World Library  
Flag as Inappropriate
Email this Article

Charro (Mexican politics)

Article Id: WHEBN0004053942
Reproduction Date:

Title: Charro (Mexican politics)  
Author: World Heritage Encyclopedia
Language: English
Subject: Corruption in Mexico, Sindicato Nacional de Trabajadores de la Educación
Collection: Corruption in Mexico, Labor in Mexico, Politics of Mexico
Publisher: World Heritage Encyclopedia

Charro (Mexican politics)

In Mexican politics and labor, a charro or líder charro ("charro leader") is a government-appointed union boss.


Mexico has a long tradition of government control and cooptation of unions and their leaders. Following the Mexican Revolution, the coalition of generals leading the nation under the auspices of the jefe máximo Plutarco Elías Calles that eventually became the Institutional Revolutionary Party (PRI) sought to keep the often fractious labor movement under control, and did so by repressing leaders and movements outside the dominant party. Following the "social revolution" of the Cárdenas years, the government sought to centralize power in the federal government, replacing local union bosses, who had earned the nickname pistoleros ("gunmen") through their strongarm policies, with college-educated professionals.

Under Cárdenas, the Confederation of Mexican Workers (CTM), an umbrella of PRI-affiliated unions, became the instrument of PRI domination of labor. But the direct appointment of union bosses was not institutionalized until the administration of Miguel Alemán Valdés, when in the resolution of a dispute within the independent railroad workers' union, the president pushed for a contract that allowed management greater control over the union. Following the resolution, Alemán appointed "loyal" leaders to the petroleum workers' and miners' unions.

The appointed leaders were called charros in derision by the members of the newly usurped unions in reference to Jesús Díaz de León, a leader of the railroad workers' union who was known as "El Charro" for attending union functions in the elaborate regalia of the charro, Mexico's traditional cowboy. Díaz de León gained control of the union by means of an interior coup supported by the CTM and President Alemán.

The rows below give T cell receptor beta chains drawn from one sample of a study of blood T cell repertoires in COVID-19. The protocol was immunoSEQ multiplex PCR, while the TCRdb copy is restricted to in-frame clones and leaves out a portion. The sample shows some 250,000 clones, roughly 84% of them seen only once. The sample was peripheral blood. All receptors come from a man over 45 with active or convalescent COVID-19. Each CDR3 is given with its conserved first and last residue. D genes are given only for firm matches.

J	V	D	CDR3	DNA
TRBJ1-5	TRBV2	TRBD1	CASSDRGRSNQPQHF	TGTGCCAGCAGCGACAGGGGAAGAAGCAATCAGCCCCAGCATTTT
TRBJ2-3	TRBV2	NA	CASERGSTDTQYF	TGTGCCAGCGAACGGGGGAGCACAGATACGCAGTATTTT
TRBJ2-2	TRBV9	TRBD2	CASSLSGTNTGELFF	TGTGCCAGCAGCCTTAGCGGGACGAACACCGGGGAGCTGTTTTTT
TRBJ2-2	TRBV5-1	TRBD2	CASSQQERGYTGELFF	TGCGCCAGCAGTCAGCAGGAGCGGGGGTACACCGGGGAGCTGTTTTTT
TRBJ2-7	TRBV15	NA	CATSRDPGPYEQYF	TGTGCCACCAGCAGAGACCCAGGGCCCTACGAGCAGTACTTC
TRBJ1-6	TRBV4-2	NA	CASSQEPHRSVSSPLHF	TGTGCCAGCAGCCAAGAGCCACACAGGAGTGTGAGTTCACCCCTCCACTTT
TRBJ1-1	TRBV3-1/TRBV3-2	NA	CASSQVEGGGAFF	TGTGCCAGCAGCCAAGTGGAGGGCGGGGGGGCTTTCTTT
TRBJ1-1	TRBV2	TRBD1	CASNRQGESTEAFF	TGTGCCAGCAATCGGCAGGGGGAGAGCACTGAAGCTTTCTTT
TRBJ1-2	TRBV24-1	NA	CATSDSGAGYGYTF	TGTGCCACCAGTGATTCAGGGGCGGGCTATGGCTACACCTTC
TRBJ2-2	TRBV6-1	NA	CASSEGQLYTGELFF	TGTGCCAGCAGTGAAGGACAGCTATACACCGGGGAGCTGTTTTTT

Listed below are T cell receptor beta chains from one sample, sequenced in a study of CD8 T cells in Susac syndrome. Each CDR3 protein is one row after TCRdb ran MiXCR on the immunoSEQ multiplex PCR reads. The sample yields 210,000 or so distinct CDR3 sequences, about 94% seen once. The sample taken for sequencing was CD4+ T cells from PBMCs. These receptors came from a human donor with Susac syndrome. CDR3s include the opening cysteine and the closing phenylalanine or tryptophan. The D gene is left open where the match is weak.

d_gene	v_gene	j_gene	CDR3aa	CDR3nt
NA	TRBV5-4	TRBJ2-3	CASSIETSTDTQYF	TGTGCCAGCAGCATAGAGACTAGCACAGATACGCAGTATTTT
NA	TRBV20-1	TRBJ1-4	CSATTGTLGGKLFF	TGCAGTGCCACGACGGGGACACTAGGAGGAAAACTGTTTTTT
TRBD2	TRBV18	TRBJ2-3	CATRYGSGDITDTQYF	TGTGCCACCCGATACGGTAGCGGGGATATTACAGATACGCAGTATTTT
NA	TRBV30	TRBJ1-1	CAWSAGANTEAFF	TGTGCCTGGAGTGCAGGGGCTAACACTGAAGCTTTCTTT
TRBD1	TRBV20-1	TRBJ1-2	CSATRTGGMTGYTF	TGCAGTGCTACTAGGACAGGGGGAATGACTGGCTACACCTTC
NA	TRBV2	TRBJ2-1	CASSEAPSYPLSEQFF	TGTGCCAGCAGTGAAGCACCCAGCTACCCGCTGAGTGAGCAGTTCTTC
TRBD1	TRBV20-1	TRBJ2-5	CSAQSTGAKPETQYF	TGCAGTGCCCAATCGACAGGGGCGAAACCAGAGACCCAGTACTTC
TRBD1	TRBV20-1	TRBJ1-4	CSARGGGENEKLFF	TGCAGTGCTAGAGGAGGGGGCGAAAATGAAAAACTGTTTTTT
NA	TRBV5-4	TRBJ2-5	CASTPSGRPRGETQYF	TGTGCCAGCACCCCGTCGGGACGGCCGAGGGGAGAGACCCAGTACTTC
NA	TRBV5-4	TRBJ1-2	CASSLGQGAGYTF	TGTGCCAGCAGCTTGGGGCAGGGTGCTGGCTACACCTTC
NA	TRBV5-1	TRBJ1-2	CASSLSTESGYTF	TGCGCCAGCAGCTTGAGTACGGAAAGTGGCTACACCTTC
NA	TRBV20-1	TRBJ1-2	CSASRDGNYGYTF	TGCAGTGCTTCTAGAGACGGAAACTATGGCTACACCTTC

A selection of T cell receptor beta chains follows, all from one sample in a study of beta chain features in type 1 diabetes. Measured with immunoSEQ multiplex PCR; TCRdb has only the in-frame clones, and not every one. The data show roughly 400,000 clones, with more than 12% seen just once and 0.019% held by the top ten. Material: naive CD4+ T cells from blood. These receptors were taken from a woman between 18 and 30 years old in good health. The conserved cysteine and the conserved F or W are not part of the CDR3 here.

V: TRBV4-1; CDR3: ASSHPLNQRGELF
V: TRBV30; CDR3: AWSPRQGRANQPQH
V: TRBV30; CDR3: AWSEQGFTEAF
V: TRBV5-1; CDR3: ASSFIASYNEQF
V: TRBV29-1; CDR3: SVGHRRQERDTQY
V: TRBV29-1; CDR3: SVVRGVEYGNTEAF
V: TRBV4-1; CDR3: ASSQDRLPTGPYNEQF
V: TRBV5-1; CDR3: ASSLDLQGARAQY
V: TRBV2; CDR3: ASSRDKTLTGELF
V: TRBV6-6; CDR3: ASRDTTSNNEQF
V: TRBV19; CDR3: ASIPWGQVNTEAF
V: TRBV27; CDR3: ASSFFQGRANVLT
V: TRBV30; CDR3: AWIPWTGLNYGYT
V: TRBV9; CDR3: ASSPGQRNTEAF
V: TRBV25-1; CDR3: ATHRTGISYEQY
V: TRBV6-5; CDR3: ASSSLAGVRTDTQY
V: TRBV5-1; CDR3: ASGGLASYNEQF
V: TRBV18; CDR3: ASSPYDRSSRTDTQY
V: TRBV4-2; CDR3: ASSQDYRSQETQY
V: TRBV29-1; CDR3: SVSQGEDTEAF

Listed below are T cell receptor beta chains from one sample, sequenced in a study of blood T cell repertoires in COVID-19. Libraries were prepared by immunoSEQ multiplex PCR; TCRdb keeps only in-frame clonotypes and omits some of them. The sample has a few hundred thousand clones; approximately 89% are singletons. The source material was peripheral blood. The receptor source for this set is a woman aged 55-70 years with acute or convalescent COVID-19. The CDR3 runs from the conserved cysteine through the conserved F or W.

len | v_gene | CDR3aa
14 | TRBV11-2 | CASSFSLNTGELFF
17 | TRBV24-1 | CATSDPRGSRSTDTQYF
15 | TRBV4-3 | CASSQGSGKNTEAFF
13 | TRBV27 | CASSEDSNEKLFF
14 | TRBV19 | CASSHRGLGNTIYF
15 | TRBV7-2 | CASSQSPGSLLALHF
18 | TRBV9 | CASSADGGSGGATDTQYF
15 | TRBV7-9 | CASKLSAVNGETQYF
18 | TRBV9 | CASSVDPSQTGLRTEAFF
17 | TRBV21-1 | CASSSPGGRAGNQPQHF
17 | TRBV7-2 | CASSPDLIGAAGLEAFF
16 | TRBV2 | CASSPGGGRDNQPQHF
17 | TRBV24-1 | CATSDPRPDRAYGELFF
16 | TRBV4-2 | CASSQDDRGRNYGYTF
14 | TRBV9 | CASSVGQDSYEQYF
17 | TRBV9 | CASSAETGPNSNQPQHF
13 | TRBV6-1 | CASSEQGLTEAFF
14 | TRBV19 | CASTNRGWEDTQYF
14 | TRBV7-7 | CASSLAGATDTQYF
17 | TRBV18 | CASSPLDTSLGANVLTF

In October 1948, he falsely accused his predecessor of misappropriation of union funds to finance his bid for the presidency of the CTM and following the failure of that bid, the establishment of the independent union. The attorney general's investigation led to Díaz de León's ouster from the union presidency, but he was restored by agents of the federal government, who arrested his rival Luis Gómez Z. Díaz de León proceeded to alter union bylaws to deny voting rights to the rank-and-file. He also withdrew the union from the independent coalition.

The struggle against charrismo took on the title of "union democracy", and remains a vital part of the fight for democracy and social justice in Mexico today.

See also

This article was sourced from Creative Commons Attribution-ShareAlike License; additional terms may apply. World Heritage Encyclopedia content is assembled from numerous content providers, Open Access Publishing, and in compliance with The Fair Access to Science and Technology Research Act (FASTR), Wikimedia Foundation, Inc., Public Library of Science, The Encyclopedia of Life, Open Book Publishers (OBP), PubMed, U.S. National Library of Medicine, National Center for Biotechnology Information, U.S. National Library of Medicine, National Institutes of Health (NIH), U.S. Department of Health & Human Services, and, which sources content from all federal, state, local, tribal, and territorial government publication portals (.gov, .mil, .edu). Funding for and content contributors is made possible from the U.S. Congress, E-Government Act of 2002.
Crowd sourced content that is contributed to World Heritage Encyclopedia is peer reviewed and edited by our editorial staff to ensure quality scholarly research articles.
By using this site, you agree to the Terms of Use and Privacy Policy. World Heritage Encyclopedia™ is a registered trademark of the World Public Library Association, a non-profit organization.

Copyright © World Library Foundation. All rights reserved. eBooks from World eBook Library are sponsored by the World Library Foundation,
a 501c(4) Member's Support Non-Profit Organization, and is NOT affiliated with any governmental agency or department.